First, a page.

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The Cloud: Floor Wax or Dessert Topping?

The CAP Theorem is driving specialization in the data world and in the Cloud

Who can forget Saturday Night Live’s classic Shimmer Floor Wax and Dessert Topping skit? Yes, Chevy Chase oozes, it’s a floor wax and a dessert topping. The humor results not just from the dissimilarity of the two products, but because so many vendors try to be good at too many things, even though they often end up being mediocre at all of them.

Software vendors have been taking the floor wax/dessert topping approach to their respective markets for years, of course. ZapThink followed this trend closely in the SOA space during the ‘00s, as the dominant players were rolling up the market. We learned that whenever a vendor touts a “suite,” especially if they assembled it by acquiring various companies, then you usually end up with a collection of dissimilar products integrated at the PowerPoint level into a single product only Chevy Chase’s smarmiest pitch man could love.

Now it’s the Cloud’s turn. Even though Cloud Computing’s core value proposition is more of a threat than an opportunity for vendors, the vendors have no problem squeezing lemons into lemonade, turning the Cloud into an excuse to buy more gear. And sure enough, the larger vendors are on a Cloud company shopping spree, trying to buy their way out of older product architectures that are deeply Cloud unfriendly. So, in a few years will be have comprehensive Cloud software suites that purport to do everything well?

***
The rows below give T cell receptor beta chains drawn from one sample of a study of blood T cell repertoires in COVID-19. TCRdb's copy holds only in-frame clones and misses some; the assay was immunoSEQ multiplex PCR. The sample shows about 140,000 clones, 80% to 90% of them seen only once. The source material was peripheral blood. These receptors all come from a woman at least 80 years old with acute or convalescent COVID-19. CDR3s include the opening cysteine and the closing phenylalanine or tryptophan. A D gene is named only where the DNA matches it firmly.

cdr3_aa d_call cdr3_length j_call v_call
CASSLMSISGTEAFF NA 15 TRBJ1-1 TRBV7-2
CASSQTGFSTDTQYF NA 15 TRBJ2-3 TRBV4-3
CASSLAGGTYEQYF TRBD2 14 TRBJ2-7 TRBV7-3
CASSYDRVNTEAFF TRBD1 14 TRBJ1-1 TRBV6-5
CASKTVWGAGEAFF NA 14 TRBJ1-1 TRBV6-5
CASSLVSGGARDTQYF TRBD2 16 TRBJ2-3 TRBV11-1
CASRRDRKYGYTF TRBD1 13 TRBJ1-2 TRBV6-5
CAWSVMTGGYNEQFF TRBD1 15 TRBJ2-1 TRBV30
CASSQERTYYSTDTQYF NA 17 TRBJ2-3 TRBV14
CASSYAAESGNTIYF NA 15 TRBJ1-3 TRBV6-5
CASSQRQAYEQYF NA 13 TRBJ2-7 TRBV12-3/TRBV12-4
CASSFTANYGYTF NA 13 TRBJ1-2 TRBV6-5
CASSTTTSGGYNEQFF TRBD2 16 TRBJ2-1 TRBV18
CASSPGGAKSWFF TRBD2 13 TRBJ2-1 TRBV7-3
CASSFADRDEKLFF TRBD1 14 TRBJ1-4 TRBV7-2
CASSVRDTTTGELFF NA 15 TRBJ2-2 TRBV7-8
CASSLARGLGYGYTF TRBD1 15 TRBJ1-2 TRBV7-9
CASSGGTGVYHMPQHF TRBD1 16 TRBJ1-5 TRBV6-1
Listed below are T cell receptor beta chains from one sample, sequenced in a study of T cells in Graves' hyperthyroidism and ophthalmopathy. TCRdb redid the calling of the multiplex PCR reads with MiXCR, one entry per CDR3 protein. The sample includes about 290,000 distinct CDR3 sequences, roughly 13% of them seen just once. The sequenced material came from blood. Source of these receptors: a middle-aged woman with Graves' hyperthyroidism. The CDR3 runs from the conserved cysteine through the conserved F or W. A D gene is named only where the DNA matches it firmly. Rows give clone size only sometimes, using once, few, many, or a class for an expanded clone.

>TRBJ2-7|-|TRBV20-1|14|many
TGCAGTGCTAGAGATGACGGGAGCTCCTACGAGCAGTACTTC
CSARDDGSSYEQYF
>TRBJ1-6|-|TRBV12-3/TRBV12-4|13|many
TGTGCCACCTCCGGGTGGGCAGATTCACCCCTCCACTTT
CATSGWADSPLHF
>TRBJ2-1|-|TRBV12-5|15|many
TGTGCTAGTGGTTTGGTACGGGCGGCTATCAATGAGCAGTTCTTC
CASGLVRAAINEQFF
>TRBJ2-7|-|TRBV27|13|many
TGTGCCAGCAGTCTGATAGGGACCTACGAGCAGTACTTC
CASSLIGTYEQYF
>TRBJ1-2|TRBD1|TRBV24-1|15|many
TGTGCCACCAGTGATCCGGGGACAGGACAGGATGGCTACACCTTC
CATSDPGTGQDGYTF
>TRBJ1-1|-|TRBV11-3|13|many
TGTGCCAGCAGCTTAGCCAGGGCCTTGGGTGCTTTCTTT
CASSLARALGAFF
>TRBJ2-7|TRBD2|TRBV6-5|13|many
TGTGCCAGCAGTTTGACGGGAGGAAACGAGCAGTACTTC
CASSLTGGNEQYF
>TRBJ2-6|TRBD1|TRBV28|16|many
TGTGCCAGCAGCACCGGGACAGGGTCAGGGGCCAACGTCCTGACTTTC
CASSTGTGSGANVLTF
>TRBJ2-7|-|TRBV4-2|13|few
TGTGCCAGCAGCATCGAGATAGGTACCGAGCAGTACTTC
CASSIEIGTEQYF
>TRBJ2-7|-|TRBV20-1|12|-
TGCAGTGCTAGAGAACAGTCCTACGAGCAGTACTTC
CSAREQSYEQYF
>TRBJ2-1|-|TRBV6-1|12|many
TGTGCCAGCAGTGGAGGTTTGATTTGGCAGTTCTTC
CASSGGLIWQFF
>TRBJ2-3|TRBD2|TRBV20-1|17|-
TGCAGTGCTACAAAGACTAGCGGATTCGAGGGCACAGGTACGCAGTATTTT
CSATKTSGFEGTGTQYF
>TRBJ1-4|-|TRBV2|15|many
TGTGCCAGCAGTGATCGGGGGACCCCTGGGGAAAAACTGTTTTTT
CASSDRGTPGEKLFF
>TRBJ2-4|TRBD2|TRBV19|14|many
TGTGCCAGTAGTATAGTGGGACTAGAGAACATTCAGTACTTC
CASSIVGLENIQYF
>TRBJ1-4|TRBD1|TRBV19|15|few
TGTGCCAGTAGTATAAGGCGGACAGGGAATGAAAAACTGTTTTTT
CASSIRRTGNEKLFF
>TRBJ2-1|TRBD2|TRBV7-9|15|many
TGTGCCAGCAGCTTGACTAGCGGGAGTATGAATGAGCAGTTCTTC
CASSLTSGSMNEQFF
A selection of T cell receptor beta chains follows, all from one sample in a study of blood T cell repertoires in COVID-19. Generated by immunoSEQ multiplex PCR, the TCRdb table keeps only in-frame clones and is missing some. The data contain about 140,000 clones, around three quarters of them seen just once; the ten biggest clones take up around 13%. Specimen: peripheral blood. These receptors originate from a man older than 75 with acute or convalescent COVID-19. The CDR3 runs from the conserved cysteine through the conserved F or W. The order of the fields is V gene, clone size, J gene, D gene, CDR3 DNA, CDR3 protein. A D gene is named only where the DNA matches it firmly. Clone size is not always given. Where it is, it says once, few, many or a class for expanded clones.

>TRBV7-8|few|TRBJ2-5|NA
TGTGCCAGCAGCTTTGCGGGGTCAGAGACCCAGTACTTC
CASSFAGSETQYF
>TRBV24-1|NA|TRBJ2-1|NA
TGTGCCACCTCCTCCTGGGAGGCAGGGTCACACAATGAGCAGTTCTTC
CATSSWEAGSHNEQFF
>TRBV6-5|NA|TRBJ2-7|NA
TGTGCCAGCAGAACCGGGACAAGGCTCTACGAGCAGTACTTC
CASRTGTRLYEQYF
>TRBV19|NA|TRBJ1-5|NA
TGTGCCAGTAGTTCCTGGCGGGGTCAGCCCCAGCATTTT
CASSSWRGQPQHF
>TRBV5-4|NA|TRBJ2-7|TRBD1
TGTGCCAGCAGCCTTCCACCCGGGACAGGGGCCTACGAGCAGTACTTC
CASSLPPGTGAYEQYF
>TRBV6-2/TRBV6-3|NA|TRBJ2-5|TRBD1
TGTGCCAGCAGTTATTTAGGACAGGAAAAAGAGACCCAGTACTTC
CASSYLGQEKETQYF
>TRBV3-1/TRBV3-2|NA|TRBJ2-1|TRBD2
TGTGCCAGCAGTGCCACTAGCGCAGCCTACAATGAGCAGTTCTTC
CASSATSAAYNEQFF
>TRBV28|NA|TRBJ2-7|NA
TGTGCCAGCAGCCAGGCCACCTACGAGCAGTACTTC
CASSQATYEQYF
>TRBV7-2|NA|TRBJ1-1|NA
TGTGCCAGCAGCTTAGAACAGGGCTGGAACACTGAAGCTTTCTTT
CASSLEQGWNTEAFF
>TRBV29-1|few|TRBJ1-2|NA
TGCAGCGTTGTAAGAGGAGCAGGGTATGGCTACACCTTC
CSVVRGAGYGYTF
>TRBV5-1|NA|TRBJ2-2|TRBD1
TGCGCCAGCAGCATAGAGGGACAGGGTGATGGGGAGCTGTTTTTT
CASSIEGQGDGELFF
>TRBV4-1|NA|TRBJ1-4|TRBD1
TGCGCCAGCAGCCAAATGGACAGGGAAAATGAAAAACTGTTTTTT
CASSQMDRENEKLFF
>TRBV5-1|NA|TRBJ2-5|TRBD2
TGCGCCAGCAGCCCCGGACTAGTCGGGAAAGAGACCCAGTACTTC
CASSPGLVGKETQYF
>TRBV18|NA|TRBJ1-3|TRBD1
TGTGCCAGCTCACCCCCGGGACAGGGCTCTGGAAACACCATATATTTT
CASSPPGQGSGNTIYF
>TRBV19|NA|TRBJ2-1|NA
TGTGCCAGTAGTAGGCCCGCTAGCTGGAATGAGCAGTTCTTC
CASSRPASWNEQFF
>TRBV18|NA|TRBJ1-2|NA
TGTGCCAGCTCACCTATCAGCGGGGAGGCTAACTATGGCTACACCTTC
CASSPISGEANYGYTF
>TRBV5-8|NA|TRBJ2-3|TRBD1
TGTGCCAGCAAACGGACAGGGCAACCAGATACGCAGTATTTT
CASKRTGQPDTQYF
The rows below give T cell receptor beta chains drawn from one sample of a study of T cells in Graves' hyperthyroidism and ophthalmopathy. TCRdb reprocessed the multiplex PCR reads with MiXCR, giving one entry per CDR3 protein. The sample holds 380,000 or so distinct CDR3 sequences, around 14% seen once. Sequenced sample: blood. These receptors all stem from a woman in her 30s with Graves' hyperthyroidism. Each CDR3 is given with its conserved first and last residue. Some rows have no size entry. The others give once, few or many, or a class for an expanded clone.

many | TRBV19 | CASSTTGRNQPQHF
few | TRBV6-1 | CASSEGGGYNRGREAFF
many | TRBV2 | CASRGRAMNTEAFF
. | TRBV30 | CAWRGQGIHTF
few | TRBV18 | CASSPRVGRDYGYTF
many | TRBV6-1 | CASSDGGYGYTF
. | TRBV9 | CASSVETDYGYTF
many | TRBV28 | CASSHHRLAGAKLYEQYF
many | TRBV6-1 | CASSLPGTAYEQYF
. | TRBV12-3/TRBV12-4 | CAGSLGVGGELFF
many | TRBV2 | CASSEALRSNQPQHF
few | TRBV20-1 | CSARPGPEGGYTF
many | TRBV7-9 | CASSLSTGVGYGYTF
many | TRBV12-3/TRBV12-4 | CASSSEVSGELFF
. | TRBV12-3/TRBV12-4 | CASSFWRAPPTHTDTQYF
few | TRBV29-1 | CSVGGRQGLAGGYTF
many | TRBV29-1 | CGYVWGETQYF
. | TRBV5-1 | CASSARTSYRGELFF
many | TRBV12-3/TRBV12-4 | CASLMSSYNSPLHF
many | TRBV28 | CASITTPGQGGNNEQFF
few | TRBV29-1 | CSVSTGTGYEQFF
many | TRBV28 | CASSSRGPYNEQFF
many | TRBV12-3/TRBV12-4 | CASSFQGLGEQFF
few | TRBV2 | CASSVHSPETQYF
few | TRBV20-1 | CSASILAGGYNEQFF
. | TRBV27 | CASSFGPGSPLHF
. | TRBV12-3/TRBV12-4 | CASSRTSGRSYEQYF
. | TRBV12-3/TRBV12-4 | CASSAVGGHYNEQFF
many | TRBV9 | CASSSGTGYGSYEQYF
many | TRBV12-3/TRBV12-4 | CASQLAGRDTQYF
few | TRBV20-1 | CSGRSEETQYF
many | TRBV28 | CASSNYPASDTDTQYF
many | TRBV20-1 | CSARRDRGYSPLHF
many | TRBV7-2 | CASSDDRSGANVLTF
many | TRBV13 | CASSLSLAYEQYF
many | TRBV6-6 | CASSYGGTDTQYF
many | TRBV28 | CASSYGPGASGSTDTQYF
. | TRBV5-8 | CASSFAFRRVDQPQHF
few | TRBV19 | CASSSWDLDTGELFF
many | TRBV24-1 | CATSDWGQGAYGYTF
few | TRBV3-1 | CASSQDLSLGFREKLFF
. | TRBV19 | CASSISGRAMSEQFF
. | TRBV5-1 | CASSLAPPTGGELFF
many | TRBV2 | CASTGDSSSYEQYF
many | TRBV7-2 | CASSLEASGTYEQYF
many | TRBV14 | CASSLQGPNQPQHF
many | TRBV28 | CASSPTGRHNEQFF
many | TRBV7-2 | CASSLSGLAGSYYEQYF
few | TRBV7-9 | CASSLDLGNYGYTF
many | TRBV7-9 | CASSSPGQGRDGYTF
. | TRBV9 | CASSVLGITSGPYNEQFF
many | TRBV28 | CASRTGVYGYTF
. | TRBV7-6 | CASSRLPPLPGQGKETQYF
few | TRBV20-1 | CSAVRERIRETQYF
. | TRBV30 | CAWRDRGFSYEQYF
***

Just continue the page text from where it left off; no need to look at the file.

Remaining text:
Perhaps. After all, vendors can put anything they like in their marketing—but even the smarmiest vendor would be loath to make such a claim if it strained the credulity of their audience to the breaking point. The good news for us is that there’s a fundamental difference between the Cloud and, say, the SOA marketplace—and that difference is already forcing vendors to specialize, instead of encouraging them to build one-size-fits-all suites.

That difference? The CAP Theorem.

The CAP Theorem states that no distributed computing system can guarantee immediate consistency, basic availability, and partition tolerance at the same time. You can get any two of these characteristics, but not all three at once. And keep in mind that the CAP theorem is a mathematically proven, stuck-with-it-no-matter-what theorem.

Cloud environments are inherently partition tolerant and basically available, and hence cannot guarantee immediate consistency. Enterprise relational databases are highly available and consistent, and hence are partition intolerant. It’s also possible to offer a database management system that is both partition tolerant and immediately consistent, but only by locking resources until it can complete a data synchronization step, thus foregoing basic availability.